See our Family Law Debt page for more information

Government Fines & Criminal Debt

This type of debt can be difficult to deal with.  Most of it is non-dischargeable in bankruptcy and both the federal government and state government use statutes to add massive markups for the collection process.  For example, state law RCW 19.16.500 allows a 50% markup of the principal merely for being referred to collections- even if you pay immediately and they exert no effort beyond sending you a single letter, you still have to pay this amount.  The ways to fight these debts generally include filing bankruptcy to discharge other debts and free up cash flow or to pay the debt  time, attacking the interest and costs, counterclaims for consumer protection violations, and settling.

See our Government Fine & Criminal Debt Page

Home & Mortgage Debt

See our Foreclosure Defense Page and Mortgage Fraud Litigation Page

Generally your home is both your largest asset and largest debt.  If your house is upside down, we can assist with options ranging from strategic default strategies to loan modification to litigation including quiet title.  If you house has equity, we have options such as using chapter 13 to force the bank to accept repayment, loan modification, or litigation as necessary to defend or force a settlement.  We have a robust array of options to handle any situation involving your home.

Insurance Subrogation Claims

Insurance subrogation typically means that an insurance company has paid off someone else (your mortgage holder or a plaintiff in an auto accident for example) and now is coming after you for what they had to pay.  Strangely, both the Fair Debt Collection Practices Act and the equivalent Washington Collection Agency Act (RCW 19.16) exclude subrogation claims as being covered debts.  This means that if you believe a collector is violating the FDCPA based on how, what time, and to who they contact regarding your debt, you are likely wrong.  Fortunately, the Washington Consumer Protection Act (RCW 19.86) still applies along with basic contract principles and common law defenses so you can still defend against subrogation claims and creditor abuses.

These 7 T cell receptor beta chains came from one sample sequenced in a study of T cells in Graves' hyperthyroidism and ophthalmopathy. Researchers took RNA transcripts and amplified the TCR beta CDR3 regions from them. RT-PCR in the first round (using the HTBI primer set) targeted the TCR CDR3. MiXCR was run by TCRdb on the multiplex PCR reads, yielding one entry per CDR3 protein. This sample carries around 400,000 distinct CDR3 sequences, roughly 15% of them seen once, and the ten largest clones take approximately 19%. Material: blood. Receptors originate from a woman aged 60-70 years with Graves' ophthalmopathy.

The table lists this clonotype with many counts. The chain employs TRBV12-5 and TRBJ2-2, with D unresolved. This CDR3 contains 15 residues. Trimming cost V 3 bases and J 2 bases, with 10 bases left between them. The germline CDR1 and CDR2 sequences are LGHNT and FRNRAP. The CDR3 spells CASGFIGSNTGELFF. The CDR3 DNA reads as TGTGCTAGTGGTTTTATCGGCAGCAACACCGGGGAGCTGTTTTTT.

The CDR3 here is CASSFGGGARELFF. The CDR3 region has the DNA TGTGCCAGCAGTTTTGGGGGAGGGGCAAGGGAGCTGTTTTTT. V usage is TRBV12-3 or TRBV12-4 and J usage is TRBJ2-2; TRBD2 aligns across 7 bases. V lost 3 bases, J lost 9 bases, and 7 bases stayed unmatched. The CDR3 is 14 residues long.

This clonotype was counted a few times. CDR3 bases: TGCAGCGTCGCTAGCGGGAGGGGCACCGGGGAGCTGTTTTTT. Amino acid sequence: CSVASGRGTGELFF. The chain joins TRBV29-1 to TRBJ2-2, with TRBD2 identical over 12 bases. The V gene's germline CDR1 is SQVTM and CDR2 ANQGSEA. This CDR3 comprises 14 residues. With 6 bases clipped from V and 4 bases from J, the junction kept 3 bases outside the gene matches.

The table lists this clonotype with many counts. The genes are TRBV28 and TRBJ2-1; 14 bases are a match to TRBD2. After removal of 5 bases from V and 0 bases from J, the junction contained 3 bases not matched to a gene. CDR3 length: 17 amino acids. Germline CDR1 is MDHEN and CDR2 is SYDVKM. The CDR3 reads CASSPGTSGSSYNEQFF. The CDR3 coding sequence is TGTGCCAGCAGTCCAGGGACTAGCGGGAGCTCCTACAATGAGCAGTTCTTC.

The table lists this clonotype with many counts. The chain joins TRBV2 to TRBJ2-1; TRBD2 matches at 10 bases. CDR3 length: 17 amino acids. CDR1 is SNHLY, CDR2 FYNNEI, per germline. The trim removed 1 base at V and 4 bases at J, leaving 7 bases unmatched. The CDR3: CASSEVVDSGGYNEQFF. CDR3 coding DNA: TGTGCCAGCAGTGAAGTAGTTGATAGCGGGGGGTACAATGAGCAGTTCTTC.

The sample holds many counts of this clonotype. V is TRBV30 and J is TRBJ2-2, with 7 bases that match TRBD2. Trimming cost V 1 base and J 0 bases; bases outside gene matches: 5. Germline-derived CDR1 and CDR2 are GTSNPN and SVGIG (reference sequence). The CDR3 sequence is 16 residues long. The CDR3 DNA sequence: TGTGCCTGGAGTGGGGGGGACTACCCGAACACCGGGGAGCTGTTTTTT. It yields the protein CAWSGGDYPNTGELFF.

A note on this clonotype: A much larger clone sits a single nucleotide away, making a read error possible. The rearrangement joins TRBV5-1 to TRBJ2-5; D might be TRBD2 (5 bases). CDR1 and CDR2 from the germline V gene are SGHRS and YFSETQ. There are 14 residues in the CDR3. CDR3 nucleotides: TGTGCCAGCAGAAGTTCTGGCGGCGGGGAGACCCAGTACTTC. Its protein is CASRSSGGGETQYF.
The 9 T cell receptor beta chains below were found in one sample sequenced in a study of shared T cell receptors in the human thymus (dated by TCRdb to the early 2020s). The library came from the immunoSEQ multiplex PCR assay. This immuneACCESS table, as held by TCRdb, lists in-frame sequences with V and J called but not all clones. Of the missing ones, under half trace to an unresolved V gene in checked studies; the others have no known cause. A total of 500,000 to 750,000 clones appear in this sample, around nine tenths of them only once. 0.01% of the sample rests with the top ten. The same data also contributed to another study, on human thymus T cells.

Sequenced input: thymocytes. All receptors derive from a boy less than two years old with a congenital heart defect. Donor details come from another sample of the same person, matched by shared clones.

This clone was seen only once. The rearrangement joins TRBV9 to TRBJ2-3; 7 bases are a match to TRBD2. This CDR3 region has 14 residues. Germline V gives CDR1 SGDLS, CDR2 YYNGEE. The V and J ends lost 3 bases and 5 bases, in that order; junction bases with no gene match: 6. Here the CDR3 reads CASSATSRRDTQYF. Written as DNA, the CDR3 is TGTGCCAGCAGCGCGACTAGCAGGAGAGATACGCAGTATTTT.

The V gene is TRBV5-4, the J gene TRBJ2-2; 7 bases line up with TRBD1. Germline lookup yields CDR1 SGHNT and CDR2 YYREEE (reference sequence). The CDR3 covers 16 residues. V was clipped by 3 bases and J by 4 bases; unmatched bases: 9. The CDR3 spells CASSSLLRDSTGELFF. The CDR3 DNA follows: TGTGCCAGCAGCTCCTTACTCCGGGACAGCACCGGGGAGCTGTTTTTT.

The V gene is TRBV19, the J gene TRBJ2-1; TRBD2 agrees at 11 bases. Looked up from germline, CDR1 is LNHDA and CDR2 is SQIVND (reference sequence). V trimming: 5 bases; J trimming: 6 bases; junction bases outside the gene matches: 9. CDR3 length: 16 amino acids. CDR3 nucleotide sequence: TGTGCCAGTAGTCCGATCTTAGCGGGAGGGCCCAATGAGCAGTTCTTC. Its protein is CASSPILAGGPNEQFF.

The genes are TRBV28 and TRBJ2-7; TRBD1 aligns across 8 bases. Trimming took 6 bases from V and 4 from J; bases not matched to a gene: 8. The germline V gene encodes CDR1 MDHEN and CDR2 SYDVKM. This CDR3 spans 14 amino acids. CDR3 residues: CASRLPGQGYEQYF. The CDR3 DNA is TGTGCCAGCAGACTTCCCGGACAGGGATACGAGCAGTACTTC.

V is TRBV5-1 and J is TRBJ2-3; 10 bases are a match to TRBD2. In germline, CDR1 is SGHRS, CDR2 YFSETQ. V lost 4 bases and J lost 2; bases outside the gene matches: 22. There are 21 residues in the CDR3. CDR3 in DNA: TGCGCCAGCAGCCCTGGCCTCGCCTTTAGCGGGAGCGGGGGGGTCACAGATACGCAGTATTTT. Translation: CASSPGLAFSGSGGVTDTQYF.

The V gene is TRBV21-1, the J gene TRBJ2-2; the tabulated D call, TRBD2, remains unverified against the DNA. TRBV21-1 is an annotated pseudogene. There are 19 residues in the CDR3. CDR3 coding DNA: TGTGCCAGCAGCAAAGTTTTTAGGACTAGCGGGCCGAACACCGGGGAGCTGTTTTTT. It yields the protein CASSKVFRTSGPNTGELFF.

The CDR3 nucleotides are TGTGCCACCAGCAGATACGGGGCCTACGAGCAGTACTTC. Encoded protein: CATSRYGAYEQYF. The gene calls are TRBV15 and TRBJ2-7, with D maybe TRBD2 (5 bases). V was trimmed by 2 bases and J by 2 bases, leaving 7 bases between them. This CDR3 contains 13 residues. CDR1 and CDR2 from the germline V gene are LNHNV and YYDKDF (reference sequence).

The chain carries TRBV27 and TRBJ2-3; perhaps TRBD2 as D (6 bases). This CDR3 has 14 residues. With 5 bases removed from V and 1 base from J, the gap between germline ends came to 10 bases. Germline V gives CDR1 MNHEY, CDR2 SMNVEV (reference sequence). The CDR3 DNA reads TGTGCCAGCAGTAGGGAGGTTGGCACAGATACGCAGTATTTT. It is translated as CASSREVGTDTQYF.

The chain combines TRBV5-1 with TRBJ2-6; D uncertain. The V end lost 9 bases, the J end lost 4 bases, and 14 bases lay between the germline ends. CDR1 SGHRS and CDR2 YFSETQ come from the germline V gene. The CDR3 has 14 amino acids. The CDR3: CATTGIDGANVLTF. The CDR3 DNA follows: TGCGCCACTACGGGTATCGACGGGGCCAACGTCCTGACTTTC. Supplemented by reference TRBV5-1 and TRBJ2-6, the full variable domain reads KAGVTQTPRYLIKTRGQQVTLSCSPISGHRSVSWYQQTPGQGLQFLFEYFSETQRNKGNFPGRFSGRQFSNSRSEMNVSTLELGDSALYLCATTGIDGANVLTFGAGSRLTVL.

Medical Debt

Medical debts are one of the leading causes of bankruptcy.  We like to see if there are other options.  We use a complex analysis where we review for charity care options, whether insurance billed or was billed properly using the right codes, whether consumer protection laws or common law defenses apply, and whether bankruptcy may be a viable option.

Military Debt

Military debt falls into a couple of issues.  First is debt owed to the military.  This can be a reenlistment bonus, overpayment, debt on a military star card, etc.  Second is debt that impacts your security clearance or might result in punishment under article 123 or 134.  The third is SCRA issues relating to deployment, cram down, and other issues.  We help you with all of these.

See our Military Debt page for more information

Non Dischargeable Debt

Non dischargeable debt comes in many forms: family law debt for alimony, maintenance, and support, government fines, criminal debt, certain tax debt, personal injuries caused while drunk or under the influence, fraud, and many more.  There are ways to handle these sorts of debt.  The best methods are typically bankruptcy (to discharge other debts and free up cash flow or to pay off the debt over time), settlement, payment arrangements, vacating the underlying judgment, appealing the judgment, and in some situations becoming judgment proof.